SIRT1 is an NAD-dependent deacetylase critically involved in stress responses, cellular metabolism and, possibly, ageing1,2,3,4,5,6,7,8,9,10,11,12,13,14,15. The tumour suppressor p53 represents the first non-histone substrate functionally regulated by acetylation and deacetylation16,17; we and others previously found that SIRT1 promotes cell survival by deacetylating p53 (refs 4–6). These results were further supported by the fact that p53 hyperacetylation and increased radiation-induced apoptosis were observed in Sirt1-deficient mice10. Nevertheless, SIRT1-mediated deacetylase function is also implicated in p53-independent pathways under different cellular contexts, and its effects on transcriptional factors such as members of the FOXO family and PGC-1α directly modulate metabolic responses1,2,3,4,5,6,7,8,9,10,11,12,13,14,15. These studies validate the importance of the deacetylase activity of SIRT1, but how SIRT1 activity is regulated in vivo is not well understood. Here we show that DBC1 (deleted in breast cancer 1) acts as a native inhibitor of SIRT1 in human cells. DBC1-mediated repression of SIRT1 leads to increasing levels of p53 acetylation and upregulation of p53-mediated function. In contrast, depletion of endogenous DBC1 by RNA interference (RNAi) stimulates SIRT1-mediated deacetylation of p53 and inhibits p53-dependent apoptosis. Notably, these effects can be reversed in cells by concomitant knockdown of endogenous SIRT1. Our study demonstrates that DBC1 promotes p53-mediated apoptosis through specific inhibition of SIRT1.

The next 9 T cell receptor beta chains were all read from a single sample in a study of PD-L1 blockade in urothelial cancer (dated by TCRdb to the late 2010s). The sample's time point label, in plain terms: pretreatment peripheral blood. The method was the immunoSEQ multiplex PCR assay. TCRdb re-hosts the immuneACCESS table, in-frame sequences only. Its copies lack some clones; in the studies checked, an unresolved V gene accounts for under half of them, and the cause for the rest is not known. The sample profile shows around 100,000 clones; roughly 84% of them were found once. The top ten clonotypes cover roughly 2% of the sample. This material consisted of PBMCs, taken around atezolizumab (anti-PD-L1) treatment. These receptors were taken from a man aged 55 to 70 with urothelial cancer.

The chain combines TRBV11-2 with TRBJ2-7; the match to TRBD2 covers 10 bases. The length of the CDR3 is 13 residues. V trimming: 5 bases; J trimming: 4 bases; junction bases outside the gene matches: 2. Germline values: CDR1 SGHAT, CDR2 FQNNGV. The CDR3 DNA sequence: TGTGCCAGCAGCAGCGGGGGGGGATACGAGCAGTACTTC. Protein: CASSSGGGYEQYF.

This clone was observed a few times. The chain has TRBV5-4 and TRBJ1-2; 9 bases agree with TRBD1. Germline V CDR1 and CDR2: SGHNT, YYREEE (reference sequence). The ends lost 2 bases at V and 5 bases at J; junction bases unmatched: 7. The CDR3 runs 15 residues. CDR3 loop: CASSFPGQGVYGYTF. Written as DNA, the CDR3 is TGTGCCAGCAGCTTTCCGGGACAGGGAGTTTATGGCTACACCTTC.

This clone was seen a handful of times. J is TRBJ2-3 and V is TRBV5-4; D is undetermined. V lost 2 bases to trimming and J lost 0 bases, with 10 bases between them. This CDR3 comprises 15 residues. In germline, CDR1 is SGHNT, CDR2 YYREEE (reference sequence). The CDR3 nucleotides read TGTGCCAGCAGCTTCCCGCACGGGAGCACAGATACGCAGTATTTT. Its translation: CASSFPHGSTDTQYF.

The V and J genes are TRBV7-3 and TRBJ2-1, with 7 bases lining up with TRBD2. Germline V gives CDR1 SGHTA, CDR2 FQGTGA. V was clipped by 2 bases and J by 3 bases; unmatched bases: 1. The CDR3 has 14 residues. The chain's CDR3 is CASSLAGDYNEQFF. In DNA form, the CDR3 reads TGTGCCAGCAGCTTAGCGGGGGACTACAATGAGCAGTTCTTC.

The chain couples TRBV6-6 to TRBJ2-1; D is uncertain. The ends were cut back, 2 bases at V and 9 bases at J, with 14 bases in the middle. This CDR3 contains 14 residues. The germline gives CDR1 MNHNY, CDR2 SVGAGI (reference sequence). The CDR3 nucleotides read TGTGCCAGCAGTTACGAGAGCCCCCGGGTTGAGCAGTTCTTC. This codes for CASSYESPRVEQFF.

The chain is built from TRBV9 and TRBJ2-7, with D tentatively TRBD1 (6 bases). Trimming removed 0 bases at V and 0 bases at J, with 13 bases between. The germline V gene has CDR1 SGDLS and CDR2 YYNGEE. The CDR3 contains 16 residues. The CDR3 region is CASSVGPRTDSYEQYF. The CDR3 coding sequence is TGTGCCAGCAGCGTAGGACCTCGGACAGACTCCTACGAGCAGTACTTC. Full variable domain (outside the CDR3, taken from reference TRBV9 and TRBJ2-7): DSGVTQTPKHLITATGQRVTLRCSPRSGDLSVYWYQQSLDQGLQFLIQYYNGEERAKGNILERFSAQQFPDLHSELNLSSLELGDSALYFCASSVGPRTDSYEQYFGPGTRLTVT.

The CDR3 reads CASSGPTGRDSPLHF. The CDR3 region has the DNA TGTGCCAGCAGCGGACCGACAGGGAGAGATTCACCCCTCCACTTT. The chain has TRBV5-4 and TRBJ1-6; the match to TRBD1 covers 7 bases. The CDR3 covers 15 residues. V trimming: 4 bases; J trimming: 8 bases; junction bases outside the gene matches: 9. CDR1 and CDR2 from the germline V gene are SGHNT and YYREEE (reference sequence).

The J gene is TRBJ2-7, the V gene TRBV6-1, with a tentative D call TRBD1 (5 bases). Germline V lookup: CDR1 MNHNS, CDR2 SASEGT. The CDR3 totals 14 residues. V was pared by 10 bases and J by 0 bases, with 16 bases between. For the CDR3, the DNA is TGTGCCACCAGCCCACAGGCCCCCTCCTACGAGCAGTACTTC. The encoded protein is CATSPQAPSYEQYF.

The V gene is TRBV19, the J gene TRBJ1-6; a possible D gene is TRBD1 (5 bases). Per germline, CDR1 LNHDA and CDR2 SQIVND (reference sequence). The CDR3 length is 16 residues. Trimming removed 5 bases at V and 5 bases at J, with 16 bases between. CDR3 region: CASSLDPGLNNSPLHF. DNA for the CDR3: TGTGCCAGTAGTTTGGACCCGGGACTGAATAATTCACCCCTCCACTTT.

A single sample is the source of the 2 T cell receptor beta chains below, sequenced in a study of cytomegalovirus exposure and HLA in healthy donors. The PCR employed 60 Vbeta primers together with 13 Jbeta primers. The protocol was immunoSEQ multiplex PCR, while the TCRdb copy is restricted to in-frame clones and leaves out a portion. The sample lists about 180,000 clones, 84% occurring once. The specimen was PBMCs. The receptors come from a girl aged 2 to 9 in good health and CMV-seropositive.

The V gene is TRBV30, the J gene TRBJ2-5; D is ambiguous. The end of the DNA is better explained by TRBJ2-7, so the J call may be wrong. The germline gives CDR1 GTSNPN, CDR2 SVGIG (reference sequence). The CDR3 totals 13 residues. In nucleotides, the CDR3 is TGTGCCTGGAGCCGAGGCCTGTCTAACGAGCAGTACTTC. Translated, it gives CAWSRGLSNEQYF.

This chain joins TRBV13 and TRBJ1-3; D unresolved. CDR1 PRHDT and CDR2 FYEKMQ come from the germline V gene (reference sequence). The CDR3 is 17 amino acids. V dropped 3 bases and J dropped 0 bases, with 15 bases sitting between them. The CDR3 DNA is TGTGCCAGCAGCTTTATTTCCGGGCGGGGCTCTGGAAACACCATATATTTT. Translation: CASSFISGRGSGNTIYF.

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We thank R. Baer for suggestions on this manuscript. We also thank E. White, M. Wigler and E. Verdin for reagents. This work was supported in part by Ellison Medical Foundation and grants from the National Institutes of Health/National Cancer Institute to J.Q. and W.G.
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Zhao, W., Kruse, JP., Tang, Y. et al. Negative regulation of the deacetylase SIRT1 by DBC1. Nature 451, 587–590 (2008). https://doi.org/10.1038/nature06515
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